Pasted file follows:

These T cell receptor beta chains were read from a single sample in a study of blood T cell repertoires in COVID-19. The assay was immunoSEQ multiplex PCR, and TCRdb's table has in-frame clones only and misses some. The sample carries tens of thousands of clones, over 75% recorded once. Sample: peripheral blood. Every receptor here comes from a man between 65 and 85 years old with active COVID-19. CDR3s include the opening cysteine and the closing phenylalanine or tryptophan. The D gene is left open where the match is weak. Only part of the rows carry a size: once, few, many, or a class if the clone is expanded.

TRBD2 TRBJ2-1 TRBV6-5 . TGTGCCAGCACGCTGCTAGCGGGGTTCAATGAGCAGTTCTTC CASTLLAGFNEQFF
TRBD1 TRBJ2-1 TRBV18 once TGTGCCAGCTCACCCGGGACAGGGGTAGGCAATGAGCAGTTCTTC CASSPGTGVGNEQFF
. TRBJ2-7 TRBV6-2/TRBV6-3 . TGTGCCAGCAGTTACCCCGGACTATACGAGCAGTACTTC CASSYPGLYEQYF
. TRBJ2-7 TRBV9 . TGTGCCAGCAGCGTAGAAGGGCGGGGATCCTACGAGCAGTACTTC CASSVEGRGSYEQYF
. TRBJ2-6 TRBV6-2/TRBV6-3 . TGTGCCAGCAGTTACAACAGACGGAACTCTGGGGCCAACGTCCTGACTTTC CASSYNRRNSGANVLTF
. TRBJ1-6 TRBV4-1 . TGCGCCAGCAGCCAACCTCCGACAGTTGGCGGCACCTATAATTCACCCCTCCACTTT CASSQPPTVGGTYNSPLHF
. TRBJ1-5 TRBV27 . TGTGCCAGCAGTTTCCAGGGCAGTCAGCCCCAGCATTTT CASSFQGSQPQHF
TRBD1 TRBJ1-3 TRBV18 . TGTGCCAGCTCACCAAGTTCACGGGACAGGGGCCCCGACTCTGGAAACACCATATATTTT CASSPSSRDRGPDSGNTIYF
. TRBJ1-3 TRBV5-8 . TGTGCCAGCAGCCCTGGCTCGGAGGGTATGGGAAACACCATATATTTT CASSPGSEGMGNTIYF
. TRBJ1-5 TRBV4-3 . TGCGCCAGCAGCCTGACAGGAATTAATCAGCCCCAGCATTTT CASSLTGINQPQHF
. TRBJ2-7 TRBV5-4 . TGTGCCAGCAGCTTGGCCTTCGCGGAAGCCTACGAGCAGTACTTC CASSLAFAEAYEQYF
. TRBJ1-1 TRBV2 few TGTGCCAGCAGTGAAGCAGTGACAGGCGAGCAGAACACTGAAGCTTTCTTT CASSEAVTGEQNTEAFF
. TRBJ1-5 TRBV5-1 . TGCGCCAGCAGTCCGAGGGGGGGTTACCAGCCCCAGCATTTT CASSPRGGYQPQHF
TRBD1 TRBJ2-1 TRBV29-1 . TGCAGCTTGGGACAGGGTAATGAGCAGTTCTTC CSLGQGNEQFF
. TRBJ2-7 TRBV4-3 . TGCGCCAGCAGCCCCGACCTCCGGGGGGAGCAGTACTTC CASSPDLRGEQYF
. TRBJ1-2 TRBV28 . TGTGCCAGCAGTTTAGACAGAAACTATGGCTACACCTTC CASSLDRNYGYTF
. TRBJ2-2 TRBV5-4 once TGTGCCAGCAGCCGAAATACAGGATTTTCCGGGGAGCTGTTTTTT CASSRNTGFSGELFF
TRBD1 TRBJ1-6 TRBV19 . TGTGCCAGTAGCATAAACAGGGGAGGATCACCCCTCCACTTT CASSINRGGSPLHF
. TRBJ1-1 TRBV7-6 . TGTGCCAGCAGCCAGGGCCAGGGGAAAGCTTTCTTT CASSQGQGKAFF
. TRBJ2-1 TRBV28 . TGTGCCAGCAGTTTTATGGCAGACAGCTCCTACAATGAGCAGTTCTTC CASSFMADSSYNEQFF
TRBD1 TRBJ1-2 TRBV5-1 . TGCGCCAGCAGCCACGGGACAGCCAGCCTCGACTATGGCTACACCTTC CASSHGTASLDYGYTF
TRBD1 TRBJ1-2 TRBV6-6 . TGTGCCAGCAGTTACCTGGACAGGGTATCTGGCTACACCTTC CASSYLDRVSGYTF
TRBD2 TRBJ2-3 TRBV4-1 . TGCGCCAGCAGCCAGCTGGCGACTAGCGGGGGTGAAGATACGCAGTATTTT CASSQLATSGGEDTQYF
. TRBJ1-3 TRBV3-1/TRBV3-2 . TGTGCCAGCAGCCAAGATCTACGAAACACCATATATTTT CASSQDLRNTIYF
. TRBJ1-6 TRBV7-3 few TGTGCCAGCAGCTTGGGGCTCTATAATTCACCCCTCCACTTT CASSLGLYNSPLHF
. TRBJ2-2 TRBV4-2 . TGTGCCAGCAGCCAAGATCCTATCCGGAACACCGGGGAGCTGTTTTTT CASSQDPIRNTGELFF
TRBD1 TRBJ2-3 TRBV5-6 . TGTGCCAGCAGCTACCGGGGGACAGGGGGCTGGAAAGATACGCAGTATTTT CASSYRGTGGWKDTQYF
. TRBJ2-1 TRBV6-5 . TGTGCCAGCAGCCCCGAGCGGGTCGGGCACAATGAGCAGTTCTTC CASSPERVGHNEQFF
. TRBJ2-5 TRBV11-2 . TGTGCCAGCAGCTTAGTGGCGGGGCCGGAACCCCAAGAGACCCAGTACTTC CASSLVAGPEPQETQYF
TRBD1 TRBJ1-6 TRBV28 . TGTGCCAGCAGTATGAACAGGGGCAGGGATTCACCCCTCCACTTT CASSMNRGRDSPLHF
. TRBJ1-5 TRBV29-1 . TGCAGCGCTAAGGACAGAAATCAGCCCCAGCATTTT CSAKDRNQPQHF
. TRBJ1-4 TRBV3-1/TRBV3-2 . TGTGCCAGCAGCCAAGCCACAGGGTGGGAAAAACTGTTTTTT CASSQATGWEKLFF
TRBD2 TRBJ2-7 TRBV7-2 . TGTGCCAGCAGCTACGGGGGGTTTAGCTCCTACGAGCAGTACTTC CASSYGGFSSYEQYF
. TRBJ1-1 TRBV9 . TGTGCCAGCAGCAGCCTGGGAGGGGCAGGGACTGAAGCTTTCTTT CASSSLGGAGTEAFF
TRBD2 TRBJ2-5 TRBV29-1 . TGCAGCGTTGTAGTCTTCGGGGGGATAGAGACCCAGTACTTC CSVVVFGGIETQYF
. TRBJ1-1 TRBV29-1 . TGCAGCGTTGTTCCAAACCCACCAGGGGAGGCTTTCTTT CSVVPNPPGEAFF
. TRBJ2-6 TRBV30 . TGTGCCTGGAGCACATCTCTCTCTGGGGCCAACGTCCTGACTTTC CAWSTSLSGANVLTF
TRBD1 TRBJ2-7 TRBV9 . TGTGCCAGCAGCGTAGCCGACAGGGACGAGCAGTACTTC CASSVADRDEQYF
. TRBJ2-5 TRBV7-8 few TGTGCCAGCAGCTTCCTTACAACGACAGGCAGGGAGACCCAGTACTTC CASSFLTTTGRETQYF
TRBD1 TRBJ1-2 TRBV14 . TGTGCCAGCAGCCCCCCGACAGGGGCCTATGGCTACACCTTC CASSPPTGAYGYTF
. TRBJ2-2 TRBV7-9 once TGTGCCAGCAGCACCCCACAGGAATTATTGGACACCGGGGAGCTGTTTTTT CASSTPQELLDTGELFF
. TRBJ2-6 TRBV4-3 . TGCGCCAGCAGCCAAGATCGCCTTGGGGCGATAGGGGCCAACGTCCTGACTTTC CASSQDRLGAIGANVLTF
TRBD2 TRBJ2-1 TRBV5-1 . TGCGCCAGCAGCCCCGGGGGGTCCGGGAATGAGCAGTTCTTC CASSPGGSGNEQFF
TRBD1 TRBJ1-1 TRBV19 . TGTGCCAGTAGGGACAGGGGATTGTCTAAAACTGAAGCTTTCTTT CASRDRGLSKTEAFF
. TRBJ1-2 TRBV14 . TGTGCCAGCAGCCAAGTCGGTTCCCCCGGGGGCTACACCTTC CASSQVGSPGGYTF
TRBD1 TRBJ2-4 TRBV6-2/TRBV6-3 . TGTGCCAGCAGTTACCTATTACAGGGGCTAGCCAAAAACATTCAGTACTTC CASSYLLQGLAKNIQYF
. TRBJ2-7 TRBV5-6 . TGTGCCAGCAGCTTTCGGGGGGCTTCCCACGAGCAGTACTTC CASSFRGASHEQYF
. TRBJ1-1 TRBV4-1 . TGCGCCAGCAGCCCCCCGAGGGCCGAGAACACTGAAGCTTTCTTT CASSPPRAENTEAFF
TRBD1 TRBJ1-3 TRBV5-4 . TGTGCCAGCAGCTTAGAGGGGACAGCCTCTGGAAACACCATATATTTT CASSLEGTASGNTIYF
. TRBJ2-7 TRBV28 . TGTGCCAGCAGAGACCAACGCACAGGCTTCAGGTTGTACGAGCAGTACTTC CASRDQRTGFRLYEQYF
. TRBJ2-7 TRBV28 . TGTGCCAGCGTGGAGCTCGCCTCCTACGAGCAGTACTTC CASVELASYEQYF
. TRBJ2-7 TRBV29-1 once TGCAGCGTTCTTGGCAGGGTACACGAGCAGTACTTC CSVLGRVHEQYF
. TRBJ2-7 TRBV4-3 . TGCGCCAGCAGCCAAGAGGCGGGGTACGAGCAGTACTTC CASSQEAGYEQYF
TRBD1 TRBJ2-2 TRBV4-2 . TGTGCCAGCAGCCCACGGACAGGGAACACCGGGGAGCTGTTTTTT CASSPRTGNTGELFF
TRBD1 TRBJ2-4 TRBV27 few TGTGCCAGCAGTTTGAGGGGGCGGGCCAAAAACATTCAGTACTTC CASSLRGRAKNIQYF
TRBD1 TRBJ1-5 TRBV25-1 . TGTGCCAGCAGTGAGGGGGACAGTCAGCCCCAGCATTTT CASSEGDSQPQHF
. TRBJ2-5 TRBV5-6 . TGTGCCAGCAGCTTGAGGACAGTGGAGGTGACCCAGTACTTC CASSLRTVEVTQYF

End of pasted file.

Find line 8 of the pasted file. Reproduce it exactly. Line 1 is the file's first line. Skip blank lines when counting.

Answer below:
. TRBJ1-5 TRBV27 . TGTGCCAGCAGTTTCCAGGGCAGTCAGCCCCAGCATTTT CASSFQGSQPQHF